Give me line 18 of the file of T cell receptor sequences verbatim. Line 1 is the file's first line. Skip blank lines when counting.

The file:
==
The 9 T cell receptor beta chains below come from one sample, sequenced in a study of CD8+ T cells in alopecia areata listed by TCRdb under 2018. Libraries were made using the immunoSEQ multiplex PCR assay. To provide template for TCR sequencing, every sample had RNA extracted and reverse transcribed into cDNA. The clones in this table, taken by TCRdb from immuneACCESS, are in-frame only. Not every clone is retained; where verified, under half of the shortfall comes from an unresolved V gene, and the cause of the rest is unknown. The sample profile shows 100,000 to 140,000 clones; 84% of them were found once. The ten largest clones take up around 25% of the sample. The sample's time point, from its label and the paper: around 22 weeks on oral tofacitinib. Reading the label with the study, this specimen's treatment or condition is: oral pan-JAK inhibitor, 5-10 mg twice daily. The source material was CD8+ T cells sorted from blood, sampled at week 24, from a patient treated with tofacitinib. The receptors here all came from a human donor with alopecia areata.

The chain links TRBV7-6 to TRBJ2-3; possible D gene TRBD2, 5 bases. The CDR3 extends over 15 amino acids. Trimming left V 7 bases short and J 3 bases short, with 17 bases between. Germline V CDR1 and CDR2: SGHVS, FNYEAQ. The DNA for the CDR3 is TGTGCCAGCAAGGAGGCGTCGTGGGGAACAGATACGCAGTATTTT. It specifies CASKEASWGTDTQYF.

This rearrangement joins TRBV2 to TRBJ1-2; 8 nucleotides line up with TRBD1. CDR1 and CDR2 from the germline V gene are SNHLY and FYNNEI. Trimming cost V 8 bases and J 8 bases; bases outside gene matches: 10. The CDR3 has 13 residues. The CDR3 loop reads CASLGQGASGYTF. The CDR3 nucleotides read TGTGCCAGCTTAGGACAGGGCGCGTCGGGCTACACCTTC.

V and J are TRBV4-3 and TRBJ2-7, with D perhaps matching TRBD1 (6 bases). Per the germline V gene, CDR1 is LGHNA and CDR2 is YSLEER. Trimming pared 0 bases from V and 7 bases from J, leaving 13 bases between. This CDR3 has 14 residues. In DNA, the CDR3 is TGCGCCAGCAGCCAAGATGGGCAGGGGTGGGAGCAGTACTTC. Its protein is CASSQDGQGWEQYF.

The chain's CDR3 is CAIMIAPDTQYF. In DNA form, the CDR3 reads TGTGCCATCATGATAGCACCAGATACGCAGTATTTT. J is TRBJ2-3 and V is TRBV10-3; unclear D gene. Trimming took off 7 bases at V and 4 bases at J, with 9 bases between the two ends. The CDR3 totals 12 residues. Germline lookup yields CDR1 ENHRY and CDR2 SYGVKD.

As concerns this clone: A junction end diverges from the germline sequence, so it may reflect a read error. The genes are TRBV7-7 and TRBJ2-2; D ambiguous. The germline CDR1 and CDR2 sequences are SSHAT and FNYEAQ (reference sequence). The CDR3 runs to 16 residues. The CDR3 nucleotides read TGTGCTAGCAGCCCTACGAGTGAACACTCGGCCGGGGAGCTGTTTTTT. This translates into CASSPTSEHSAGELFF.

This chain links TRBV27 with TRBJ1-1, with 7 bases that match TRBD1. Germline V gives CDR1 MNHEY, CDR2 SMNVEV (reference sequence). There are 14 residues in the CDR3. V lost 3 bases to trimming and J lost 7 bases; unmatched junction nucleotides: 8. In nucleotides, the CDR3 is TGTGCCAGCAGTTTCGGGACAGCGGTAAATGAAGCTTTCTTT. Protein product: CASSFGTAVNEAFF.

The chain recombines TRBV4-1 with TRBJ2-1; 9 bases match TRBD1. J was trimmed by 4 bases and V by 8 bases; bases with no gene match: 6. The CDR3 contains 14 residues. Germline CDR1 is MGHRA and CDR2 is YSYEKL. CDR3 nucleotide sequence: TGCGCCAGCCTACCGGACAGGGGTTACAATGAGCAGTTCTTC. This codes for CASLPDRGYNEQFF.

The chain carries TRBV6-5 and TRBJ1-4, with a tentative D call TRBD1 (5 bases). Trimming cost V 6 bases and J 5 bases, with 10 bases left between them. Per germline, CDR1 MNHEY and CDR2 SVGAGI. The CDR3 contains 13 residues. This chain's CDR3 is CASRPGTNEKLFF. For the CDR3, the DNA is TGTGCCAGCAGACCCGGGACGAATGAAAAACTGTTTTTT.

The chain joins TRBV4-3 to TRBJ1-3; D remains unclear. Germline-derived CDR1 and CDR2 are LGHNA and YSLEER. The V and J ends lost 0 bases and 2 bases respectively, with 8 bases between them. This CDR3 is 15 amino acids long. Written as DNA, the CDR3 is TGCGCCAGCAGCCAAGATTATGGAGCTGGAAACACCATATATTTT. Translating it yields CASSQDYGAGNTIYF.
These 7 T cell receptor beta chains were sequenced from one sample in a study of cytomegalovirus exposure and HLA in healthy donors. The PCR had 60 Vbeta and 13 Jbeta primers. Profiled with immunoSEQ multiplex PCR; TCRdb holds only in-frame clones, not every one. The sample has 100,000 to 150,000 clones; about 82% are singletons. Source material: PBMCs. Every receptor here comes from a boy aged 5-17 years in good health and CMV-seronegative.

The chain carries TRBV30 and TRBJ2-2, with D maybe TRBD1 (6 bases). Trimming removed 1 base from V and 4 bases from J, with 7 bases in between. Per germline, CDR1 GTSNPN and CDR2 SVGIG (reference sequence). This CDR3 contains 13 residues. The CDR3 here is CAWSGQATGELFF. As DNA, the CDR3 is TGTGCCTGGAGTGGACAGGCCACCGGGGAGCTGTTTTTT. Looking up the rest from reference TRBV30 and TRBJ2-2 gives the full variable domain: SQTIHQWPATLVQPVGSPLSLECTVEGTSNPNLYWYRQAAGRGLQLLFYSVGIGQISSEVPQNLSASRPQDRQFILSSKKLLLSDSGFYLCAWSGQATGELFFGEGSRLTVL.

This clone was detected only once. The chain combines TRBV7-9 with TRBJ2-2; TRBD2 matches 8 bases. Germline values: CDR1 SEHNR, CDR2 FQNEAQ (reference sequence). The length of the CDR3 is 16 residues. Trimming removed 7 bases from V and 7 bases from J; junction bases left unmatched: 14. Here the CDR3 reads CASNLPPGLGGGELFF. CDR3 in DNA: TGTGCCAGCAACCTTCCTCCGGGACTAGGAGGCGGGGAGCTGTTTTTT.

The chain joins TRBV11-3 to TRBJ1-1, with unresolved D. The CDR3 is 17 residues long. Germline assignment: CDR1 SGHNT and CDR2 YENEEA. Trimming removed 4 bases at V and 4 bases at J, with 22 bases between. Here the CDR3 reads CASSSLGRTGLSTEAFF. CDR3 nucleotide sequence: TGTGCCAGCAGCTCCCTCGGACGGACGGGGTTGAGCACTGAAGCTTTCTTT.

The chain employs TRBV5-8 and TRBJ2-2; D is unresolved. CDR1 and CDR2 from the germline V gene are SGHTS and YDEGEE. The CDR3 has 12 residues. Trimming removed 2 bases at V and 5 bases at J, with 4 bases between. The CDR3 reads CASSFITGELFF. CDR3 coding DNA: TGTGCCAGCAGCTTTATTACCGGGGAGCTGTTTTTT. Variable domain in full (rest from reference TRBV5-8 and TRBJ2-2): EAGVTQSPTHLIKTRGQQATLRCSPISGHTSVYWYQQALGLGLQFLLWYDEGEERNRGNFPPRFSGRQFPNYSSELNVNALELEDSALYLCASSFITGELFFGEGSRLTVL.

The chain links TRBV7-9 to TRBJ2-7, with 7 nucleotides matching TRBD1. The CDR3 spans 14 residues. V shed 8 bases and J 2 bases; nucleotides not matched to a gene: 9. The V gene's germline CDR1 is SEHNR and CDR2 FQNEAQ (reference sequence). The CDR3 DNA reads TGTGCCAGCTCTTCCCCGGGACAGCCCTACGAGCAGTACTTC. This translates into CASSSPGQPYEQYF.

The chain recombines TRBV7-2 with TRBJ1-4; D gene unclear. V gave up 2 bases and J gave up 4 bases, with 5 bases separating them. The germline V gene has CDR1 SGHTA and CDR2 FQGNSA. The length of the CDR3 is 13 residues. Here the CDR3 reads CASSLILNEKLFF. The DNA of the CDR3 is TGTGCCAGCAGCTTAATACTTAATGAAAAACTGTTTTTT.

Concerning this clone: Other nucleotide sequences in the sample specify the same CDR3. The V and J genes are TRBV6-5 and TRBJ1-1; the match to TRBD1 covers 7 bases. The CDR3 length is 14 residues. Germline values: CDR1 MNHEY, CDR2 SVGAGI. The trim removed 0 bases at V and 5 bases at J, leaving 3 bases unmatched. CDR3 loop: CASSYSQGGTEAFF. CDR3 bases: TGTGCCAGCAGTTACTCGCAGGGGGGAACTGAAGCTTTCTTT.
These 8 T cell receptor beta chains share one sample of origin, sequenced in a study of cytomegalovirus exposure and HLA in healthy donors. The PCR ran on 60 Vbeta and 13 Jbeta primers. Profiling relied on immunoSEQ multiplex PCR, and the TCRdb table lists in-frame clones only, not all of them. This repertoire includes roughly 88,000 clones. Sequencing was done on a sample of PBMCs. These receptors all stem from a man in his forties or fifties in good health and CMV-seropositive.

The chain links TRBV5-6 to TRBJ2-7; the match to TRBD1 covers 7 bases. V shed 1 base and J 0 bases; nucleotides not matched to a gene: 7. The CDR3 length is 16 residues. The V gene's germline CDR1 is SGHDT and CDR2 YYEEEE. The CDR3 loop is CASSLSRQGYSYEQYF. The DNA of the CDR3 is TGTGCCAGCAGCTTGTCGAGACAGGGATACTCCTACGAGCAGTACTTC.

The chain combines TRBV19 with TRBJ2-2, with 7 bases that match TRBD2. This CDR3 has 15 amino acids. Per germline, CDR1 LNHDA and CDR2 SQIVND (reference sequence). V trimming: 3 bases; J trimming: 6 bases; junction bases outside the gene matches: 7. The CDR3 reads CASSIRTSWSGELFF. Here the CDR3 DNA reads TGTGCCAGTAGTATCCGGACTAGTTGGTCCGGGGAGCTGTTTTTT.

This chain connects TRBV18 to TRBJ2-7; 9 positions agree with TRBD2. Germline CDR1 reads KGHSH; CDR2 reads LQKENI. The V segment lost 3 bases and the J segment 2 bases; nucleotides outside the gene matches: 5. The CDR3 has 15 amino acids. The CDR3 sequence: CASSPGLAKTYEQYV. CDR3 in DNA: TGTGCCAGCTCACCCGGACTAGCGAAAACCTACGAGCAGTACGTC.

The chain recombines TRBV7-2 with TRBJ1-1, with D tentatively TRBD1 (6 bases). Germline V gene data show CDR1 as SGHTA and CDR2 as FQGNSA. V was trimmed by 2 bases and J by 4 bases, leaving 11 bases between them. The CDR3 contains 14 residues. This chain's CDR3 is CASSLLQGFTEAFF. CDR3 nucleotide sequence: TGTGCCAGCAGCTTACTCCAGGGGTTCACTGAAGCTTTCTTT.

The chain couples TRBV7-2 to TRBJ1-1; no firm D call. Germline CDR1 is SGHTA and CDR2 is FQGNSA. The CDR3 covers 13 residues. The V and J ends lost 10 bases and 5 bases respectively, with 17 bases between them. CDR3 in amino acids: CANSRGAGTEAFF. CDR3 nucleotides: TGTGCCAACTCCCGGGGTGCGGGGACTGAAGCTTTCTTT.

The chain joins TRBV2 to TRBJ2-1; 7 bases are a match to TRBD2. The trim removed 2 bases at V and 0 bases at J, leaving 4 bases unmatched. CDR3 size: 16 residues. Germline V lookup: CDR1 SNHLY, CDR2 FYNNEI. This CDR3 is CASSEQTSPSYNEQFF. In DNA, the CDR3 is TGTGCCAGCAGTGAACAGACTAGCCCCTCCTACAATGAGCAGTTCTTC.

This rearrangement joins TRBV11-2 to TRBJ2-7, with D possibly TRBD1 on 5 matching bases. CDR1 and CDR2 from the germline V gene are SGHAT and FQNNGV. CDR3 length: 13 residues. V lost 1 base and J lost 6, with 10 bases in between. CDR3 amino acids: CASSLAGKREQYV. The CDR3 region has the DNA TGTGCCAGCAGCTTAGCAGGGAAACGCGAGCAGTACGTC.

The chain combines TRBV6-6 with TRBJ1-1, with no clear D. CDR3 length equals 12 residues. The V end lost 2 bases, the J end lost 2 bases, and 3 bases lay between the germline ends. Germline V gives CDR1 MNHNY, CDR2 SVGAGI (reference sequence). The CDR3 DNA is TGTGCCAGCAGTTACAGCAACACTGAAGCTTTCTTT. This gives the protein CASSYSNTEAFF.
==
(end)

Concerning this clone: Other nucleotide sequences in the sample specify the same CDR3. The V and J genes are TRBV6-5 and TRBJ1-1; the match to TRBD1 covers 7 bases. The CDR3 length is 14 residues. Germline values: CDR1 MNHEY, CDR2 SVGAGI. The trim removed 0 bases at V and 5 bases at J, leaving 3 bases unmatched. CDR3 loop: CASSYSQGGTEAFF. CDR3 bases: TGTGCCAGCAGTTACTCGCAGGGGGGAACTGAAGCTTTCTTT.